Yoga breathing with intermittent breath holding included the regulated yogic breathing for 20 min incorporating phases of inhalation, internal retention of breath, exhalation, and external retention of breath. Yoga breathing with breath awareness involved normal breathing while attending to the breath. At baseline and immediately after the breathing sessions they participated in a Go – No Go task where they pressed keys in response to stimuli unless a No Go signal was presented after the stimulus in which case they were to not respond; inhibit responding.

 

They found that after both the Yogic breathing with breath awareness condition and the Yogic breathing with intermittent breath holding condition the participants demonstrated significantly improved performance in the No Go condition but not the Go condition. This suggests that after either breathing sessions response inhibition was enhanced but not simple responding. This is an interesting result, but it does not demonstrate that the breathing condition was responsible as any attention task may have produced similar results. So, future work needs to include alternative attentional tasks not involving breathing. Nevertheless, the results suggest that short-term yogic breathing may be beneficial to the practitioner in improving their ability to withhold responses when appropriate.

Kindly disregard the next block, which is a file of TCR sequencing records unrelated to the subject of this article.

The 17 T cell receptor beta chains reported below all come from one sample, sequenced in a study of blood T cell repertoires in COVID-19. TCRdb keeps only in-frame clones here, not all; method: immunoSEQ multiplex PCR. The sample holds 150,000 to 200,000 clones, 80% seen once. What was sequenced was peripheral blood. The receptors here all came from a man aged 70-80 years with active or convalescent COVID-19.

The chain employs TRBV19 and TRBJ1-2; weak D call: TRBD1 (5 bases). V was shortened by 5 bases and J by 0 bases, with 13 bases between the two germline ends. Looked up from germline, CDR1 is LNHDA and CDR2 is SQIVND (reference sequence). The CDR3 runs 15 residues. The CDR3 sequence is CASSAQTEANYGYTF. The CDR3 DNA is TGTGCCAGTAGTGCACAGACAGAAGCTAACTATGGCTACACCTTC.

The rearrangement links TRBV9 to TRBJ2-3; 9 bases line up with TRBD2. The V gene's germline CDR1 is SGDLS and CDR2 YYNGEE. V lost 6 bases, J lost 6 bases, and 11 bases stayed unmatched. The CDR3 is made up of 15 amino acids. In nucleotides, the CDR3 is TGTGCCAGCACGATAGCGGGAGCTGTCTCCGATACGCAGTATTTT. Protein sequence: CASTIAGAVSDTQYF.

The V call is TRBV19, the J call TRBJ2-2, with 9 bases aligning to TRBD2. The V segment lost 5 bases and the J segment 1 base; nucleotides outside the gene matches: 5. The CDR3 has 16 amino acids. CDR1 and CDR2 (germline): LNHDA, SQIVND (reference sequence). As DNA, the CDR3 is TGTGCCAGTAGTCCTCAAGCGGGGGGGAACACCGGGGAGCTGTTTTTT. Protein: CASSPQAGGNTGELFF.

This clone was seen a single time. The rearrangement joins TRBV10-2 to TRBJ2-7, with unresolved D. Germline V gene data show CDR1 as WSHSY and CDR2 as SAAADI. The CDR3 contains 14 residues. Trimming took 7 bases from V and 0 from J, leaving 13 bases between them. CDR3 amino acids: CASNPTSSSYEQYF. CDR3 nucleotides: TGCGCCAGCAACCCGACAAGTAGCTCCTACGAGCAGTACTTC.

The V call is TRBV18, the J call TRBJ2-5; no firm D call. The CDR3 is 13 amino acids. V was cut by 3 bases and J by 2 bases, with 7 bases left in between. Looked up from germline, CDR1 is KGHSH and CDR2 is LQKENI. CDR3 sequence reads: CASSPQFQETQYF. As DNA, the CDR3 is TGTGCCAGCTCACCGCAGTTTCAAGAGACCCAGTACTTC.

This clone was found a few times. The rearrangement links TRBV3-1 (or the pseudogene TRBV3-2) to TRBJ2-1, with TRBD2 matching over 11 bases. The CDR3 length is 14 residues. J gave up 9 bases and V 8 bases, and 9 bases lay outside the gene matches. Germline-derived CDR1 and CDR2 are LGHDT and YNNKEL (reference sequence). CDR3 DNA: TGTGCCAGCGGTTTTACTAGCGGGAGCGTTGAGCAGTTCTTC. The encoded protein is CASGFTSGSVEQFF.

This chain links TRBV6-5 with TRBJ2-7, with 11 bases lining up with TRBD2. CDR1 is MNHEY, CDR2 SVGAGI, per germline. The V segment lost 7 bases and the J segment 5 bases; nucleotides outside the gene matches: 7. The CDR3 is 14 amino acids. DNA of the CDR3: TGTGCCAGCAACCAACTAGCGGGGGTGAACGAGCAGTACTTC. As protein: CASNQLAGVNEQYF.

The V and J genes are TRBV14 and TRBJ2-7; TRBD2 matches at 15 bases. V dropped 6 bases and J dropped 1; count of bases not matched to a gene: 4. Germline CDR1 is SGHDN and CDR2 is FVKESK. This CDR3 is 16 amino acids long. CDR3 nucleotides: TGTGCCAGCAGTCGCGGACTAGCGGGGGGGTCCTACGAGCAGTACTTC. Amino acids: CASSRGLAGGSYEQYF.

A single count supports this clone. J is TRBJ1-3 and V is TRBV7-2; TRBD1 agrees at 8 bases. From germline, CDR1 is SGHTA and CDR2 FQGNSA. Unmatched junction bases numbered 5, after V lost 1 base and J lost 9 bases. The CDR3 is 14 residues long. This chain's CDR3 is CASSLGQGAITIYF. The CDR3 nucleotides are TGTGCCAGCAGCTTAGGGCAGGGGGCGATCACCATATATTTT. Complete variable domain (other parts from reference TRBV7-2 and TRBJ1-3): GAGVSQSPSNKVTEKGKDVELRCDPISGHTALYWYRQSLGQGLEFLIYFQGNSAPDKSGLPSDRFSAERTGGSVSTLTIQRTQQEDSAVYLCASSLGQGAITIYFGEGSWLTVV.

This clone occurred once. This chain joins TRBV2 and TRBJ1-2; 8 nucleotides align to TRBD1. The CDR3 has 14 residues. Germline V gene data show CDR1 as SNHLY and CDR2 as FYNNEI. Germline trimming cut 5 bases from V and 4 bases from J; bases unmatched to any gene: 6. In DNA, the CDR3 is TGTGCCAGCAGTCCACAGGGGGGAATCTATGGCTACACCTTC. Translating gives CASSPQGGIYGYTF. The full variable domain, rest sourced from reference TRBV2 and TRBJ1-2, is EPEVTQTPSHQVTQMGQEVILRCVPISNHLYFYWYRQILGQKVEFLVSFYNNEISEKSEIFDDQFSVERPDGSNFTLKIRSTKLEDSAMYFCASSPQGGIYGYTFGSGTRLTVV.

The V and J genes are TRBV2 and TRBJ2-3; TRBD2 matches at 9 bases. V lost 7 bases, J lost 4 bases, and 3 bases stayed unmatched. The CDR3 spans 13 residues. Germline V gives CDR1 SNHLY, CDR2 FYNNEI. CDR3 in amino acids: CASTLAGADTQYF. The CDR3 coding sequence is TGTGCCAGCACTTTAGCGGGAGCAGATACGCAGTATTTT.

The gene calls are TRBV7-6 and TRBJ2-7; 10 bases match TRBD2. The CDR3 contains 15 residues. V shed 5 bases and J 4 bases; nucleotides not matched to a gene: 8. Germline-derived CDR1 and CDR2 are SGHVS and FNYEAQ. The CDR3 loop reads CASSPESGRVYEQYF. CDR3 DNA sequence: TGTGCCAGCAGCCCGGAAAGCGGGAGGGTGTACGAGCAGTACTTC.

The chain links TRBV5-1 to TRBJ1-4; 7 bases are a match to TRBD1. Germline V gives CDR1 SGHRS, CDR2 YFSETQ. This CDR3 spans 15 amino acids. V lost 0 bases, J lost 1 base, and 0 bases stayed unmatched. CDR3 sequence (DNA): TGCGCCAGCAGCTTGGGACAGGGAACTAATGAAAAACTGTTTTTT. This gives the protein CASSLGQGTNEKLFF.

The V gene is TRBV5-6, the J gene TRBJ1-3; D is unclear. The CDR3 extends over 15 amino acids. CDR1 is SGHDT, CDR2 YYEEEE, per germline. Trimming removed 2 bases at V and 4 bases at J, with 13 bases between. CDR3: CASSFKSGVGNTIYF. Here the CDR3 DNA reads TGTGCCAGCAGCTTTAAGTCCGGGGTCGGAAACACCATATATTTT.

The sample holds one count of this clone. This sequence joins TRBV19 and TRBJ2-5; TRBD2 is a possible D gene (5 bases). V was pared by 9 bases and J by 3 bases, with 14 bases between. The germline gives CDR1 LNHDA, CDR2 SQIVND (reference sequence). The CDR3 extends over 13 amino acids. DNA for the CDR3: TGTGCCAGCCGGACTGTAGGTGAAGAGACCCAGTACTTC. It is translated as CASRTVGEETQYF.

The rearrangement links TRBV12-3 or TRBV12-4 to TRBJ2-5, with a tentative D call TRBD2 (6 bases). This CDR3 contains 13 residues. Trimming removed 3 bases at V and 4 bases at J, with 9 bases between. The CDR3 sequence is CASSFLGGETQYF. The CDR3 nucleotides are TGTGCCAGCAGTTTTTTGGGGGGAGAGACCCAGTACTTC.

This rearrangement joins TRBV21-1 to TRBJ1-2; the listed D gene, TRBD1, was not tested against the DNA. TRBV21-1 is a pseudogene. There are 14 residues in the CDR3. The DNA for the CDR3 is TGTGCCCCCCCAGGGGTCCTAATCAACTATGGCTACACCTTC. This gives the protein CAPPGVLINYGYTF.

So, improve response inhibition with yogic breathing.

 

a growing number of scientific studies suggest that yoga may enhance students’ mind-body awareness, self-regulation, and physical fitness which may, in turn, promote improved behavior, mental state, health, and performance ” – Bethany Butzer

 

CMCS – Center for Mindfulness and Contemplative Studies

 

This and other Contemplative Studies posts are also available on Google+ https://plus.google.com/106784388191201299496/posts and on Twitter @MindfulResearch

 

Study Summary